As a veteran of one of the most successful club sides of the Northern Hemisphere in the last two decades, not to mention a successful international stint for Ireland and two caps for the Lions, there are few players better qualified than Geordan Murphy to comment on who should be playing for the Lions back line when the upcoming tests against Australia arrive.
“Leigh Halfpenny’s pretty much put his name down for the starting 15 shirt with a kicking display like that (against the Force),” says Murphy who, despite not being a regular front line kicker, knows what it is like to kick under pressure having taken part in that infamous penalty shoot-out against Cardiff a few years ago. “His kicking was incredible, and I know Rob Kearney hasn’t had a run yet but if he continues to play that well you really just can’t leave him out – especially when you consider how close test matches tend to be.”
The centres are an area of real intrigue when it comes to test selection, and again Murphy can call on his own experience to cast his opinion, having played with O’Driscoll at international level and more recently Tuilagi at club level. And he has been impressed with the impact the young England centre has made so far.
“Before the tour, I thought Jamie Roberts would be a shoo-in for the 12 spot, but I thought the fact that O’Driscoll played 13 and Manu played 12 the other day (against the Force) was Gatland saying ‘well you have the first shot at the inside centre berth’, and I thought he played very well. I think Manu’s good enough across the board that at some point they will get him involved in the test series.” It is a devilishly difficult decision that Gatland has to make, but someone with the physical attributes of Tuilagi will undoubtedly be pushing all the way for inclusion, and he might just tip the bwin odds in the Lions favour.
Sadly for Tuilagi, he won’t find himself playing in the same team as Murphy again any time soon. The same cannot be said, however, for his brothers. Murphy is part of a Tigers old boys team that will take to the field at Wimbledon Rugby Club on 13th July as part of the Legends Rugby festival, and Murphy hinted there could be some big weapons unleashed in Tigers colours. “There’re a lot of names that have been thrown around – Henry Tuilagi, he’s been mentioned, and it wouldn’t seem right not to have one of them out there! We’re trying to get Austin and Benny Kay to get involved, but I’m not sure Austin wants to put his title on the line to be honest.” As the whole of Wales can attest to, getting Healey to follow through on promises is a thankless task…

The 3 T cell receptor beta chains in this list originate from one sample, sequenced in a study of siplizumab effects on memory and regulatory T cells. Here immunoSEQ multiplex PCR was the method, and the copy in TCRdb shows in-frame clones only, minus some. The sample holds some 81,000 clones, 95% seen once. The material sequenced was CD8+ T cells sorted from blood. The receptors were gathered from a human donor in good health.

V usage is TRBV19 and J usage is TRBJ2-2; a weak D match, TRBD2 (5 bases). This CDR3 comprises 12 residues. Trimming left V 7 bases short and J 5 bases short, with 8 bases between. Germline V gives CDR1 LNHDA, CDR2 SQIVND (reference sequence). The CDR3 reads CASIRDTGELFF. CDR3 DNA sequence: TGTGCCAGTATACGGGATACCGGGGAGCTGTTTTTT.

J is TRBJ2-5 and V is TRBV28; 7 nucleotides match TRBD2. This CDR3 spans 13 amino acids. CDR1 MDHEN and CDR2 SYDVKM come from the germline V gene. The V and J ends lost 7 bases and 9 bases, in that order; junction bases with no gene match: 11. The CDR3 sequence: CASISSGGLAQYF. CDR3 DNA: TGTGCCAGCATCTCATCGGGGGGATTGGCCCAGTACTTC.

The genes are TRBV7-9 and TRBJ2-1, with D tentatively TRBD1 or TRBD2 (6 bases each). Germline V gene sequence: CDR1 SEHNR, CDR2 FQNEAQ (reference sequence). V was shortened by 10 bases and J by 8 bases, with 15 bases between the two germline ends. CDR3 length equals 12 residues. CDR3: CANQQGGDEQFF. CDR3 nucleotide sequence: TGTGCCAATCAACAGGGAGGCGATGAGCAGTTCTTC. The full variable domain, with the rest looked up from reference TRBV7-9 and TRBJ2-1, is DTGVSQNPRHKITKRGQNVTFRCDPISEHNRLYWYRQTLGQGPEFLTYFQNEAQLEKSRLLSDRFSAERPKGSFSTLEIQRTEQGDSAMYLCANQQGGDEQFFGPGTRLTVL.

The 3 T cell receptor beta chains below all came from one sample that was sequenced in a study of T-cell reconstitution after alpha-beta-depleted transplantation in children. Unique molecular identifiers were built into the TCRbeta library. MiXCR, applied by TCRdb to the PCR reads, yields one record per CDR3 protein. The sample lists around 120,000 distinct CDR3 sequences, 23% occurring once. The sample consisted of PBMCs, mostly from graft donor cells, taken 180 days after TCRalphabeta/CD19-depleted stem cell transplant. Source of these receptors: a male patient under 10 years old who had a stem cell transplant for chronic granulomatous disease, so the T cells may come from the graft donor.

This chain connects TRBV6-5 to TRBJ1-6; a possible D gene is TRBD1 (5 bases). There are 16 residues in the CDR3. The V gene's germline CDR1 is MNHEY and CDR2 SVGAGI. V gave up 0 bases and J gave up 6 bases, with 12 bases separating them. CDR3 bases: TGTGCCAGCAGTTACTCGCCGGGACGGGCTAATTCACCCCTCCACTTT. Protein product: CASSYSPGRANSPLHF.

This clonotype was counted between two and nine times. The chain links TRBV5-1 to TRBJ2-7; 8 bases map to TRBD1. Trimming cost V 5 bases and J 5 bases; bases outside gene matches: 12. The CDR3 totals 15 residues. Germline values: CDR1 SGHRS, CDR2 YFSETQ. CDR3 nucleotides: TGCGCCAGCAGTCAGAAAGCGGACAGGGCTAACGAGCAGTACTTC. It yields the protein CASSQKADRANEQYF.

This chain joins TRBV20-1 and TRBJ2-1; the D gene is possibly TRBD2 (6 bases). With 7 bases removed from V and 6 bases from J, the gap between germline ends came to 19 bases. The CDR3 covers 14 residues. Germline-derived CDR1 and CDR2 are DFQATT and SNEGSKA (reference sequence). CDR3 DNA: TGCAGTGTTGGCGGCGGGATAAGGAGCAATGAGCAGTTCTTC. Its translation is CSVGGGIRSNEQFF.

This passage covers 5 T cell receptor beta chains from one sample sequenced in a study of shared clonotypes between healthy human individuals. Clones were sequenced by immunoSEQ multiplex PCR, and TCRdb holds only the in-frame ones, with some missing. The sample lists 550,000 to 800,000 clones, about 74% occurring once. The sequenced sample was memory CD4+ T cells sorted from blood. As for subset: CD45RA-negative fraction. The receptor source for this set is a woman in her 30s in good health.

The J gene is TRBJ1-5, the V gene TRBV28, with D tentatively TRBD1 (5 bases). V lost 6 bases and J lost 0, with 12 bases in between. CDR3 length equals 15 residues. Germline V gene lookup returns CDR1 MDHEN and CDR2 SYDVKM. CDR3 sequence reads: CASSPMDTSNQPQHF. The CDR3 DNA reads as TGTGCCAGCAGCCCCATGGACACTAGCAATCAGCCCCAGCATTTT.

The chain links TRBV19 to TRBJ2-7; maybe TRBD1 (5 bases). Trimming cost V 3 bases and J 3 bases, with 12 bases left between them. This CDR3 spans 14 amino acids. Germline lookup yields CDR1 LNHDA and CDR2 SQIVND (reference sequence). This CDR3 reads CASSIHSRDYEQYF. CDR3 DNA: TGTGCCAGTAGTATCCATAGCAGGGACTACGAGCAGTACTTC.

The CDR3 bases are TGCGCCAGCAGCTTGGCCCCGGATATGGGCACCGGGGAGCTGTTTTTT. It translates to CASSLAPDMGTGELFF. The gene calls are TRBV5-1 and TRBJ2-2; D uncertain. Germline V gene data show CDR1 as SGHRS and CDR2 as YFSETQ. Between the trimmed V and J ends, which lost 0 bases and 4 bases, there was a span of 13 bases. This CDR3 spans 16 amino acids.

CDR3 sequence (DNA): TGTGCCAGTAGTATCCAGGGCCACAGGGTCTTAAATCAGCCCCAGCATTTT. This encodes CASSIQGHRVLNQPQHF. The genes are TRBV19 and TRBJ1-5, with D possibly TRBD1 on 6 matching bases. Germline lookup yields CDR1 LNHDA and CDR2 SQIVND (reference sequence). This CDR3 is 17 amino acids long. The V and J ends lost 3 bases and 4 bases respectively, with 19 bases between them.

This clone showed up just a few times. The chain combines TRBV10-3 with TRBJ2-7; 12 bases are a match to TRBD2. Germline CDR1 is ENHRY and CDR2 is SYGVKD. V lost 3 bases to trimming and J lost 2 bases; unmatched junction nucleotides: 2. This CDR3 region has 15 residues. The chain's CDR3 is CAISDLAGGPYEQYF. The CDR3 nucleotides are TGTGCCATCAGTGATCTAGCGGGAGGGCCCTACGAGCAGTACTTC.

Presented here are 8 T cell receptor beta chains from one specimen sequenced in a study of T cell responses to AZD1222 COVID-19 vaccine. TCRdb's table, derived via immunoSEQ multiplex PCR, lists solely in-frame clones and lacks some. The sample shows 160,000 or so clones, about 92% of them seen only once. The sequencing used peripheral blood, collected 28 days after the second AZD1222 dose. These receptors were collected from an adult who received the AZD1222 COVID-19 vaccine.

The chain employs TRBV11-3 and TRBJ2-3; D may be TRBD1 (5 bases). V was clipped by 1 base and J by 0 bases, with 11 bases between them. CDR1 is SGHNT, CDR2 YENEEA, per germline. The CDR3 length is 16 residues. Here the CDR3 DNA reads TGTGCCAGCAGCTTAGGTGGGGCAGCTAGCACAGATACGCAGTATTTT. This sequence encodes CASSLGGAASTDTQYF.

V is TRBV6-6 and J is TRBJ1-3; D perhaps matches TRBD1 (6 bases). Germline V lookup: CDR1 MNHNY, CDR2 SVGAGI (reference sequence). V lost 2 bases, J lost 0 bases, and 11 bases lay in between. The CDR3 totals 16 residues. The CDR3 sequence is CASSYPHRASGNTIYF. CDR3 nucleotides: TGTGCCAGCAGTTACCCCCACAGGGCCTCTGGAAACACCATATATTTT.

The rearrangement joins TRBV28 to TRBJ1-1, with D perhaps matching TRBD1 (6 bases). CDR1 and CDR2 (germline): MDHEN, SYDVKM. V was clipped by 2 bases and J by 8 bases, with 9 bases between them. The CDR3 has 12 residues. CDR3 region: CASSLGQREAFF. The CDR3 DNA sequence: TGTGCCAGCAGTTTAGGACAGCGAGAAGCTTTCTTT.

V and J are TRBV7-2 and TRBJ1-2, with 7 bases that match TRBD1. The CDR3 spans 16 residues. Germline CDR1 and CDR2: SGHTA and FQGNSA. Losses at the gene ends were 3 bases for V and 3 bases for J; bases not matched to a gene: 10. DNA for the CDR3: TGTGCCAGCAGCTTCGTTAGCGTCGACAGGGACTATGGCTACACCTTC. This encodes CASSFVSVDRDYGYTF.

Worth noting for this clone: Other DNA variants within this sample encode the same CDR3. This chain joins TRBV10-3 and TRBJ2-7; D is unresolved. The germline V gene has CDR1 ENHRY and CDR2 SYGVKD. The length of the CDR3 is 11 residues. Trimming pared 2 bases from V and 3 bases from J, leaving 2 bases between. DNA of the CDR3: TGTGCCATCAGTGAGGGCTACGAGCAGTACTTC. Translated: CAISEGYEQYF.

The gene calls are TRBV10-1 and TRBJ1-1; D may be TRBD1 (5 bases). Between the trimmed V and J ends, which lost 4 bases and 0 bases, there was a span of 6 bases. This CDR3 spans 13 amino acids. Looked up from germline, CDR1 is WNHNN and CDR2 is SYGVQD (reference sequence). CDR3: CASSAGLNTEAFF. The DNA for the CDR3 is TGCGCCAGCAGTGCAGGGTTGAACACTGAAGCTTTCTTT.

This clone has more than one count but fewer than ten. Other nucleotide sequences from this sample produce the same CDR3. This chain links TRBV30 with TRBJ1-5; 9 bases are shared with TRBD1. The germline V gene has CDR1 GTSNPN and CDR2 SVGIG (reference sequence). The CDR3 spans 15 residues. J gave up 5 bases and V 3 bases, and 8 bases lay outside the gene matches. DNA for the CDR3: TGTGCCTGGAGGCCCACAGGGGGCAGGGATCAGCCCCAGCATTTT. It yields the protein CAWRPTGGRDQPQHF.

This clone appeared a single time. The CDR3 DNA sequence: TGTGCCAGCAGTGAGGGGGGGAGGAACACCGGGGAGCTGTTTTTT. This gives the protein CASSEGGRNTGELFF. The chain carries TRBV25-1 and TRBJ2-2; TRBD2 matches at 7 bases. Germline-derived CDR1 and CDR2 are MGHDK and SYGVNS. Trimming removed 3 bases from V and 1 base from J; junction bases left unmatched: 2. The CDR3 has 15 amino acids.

Back to more professional matters, and Murphy’s love affair with the Tigers shows no sign of abating as he confirms he has signed on as assistant backs coach, working with fellow former player Paul Burke. Did he ever consider leaving the club he joined 16 years ago? “There were times in the past when I thought that I would have moved away from Tigers, when there’ve been opportunities to play in other countries,” admits the Irishman. “It was something that was very tempting for me, but I ended up staying at Tigers, and the club have been very good to me.”
Murphy plans to repay that faith by being the very best coach that he can be, and is under no illusions as to the hard work that that will take. “I’ve jumped onto the bottom rung of the coaching ladder now, so it’s just like being a young player in that you go out and you try and improve and get in the team,” he explains. “If you get in the team then you try and stay in the team. After that, then you can worry about going up the ranks and playing international rugby, and I think it’s the same in the coaching set-up.”
Humble throughout the interview, a hint of Murphy’s ambitions comes through when talking about what the ultimate goal is – to one day be top dog. Could it be at the Tigers, though? “Without any shadow of a doubt, yeah,” he says enthusiastically. “It’d be great to be director of rugby at any club, and have a vision and see it through – but for now that’s not something I’m worrying about, I’m just focused on learning my trade.”
Like player like coach then, by the sounds of things, as Murphy keeps his feet firmly on the ground. Once he has processed the emotions of having run out for the last time for the Tigers – he admits it has been non-stop since the end of the season and he has barely had the chance to think about it – the work will begin again in earnest to get himself to the top of the coaching ladder. Tigers fans can be justifiably proud that, in an age when players chop and change clubs with alarming frequency, a club legend like Murphy has expressed such a strong desire to stick exactly where he is.
Geordan Murphy spoke on behalf of the Legends Rugby Festival on 13th July at Wimbledon RFC. More information and tickets at www.legendsrugby.co.uk
By Jamie Hosie
Follow Jamie on Twitter: @jhosie43